Mohammed raises his hand.
Susan.Yes Mohammed.
Mohammed.So you already knew that Patrick could do project management. You didnt need to look it up. And you already knew he was Tybalt and that Barry and Sophie and the others had signalled him as an enemy to their project.
Susan.That's right Mohammed. Not so much an enemy, but a possible obstruction to them acheiving their goals. The odd thing is that Patrick could have changed avatars but he didnt, as though he was quite aware of the dynamics of the cohort. So I was actually checking other details, unobtrusively using the project management issue as an excuse, and saw he has done a course in developmental psychology. So I figure he knows as much about the cohort dynamics as I do. I assigned him to project management so that he could ensure that none of the others were bullied by the eight and the eight would know that I would not tolerate any bullying.

Now, I have mentioned four streams of communication so far. The fifth is what is not said. These are students who have been working in a highly intercommunicative environment since they started school. At 4 they were probably emailing each other. At 6, probably using email to copy each others homework assignments. At 8 writing collaborative fiction. At 11 designing MUD extensions to play together. At 13 organising a social studies survey in their neighbourhood. All using a variety of creative computer media. I am constantly reminded of the John Wyndham story "The Midwich Cuckoos" in which the group of alien children have a telepathic connection which effectively gives them a single mind. Here the situation is similar because these students have developed in a techno-culture where they share their ideas and work collaboratively from an early age. But really the situation is very different to the Cuckoos. These students are all individuals, they are individually creative, and that individuality must be fostered despite the collaborative aspects, otherwise, when they do split up at the end of this year, they will feel as though a large part of themselves has died. They are all still in the process of forming their adult personalities, and a large part of the personality that they have at any point in time consists of their interaction with others close to them. These students are probably in closer contact with each other than they are with their own parents, so when they part at the end of the year it will be as if they are losing a parent. Now they have already been through the rebelious stage and created the parent division, but the split at the end of the year will be a peer group split which is even worse. It does not surprise me that we are seeing extremely close bonding among some of the students to carry them past the end of the year, and a symbolic-death-like relationship with others in the cohort about the prospect of their going off in another direction.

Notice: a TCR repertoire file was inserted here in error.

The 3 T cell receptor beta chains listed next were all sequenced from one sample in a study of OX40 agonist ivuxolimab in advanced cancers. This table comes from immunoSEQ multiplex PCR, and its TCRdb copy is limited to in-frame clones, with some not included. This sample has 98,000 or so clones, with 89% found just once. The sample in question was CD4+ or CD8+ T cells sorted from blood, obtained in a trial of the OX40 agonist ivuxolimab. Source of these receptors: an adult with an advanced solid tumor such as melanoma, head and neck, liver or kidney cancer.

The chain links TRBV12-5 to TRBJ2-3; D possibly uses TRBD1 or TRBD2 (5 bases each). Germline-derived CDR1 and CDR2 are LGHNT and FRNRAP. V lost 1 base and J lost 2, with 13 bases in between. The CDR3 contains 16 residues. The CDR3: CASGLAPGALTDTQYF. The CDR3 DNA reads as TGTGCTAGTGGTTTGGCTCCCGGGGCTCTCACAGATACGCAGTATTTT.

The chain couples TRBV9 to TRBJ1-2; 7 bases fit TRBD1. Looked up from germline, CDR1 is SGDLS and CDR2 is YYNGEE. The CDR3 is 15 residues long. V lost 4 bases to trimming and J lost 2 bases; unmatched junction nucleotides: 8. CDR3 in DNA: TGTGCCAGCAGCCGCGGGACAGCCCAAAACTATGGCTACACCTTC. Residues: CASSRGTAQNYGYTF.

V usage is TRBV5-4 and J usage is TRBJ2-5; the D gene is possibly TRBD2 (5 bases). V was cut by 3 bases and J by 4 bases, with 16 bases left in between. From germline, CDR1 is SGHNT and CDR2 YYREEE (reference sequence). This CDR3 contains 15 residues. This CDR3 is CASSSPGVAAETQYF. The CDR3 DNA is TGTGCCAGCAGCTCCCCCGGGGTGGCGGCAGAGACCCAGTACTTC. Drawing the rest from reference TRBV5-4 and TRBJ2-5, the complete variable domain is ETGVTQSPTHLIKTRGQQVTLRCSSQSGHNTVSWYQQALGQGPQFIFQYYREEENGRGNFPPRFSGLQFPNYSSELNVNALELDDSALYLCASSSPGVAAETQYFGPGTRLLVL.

My job is to keep the class together. They are all bright students and deserve to complete this course. If any one of them drops out and fails it will probably be my fault.

One more thing I must remind you all of is privacy. Everything that happened in this session is logged and is a matter of record only within the Institute. These students are competing nationally and everything in their project is subject to secrecy. On no account will anything be propagated as to what might have been said, what should have been said or what was not said. Is that clearly understood?

teacher trainees.Yes
Susan.The future careers of some of these students hangs on this project and the Competition. These are high stakes, so if any whisper of any kind comes back to me I will bring all of you to the ethics Committee for a hearing and you will face possible expulsion. Is that clearly understood?
teacher trainees.Yes Susan.
Susan.Good. Now, the next lesson I see you is on virtual reality copyright. Just in case you think it is going to be a boring legal discourse, some of the students in this cohort are avatar builders and will be in that class so you may well find yourself facing Juliet's entrails. If you dont want to fail this course I suggest you go look at some surgery textbooks, cause you can be sure the students will have. Class dismissed. Haere ra.
teacher trainees.seperately E noho ra. and Hei konei ra.

2   Peer Assessment System        

The above story can be used as material in a peer assessment assignment. A set of questions is a ssigned to be answered. The student answers the questions. The first of the completed assignments will be marked by the person setting the assignment. Students who gain a good mark are assigned tutor privilege to mark other assignments. An assignment can be marked by a number of peer tutors and the marks averaged out. Students also get to see other students answers and the marks they received so that they can compare their understanding with that of others.

This process is specially designed for questions with fuzzy answers, questions that involve value judgements, questions that require students to reflect on issues, or to express opinions that reflect their understanding of a subject.

There is some scope for inclusion of questions with "correct" answers but these should be used to set a framework for non-deterministic questions, rather than just for their own sake.

Peer assessment marking is based on the markers view as to whether the student has fully understood the lesson material, rather than on right or wrong. In the process the markers own views may be modified.

Peer Assessment System (PAS)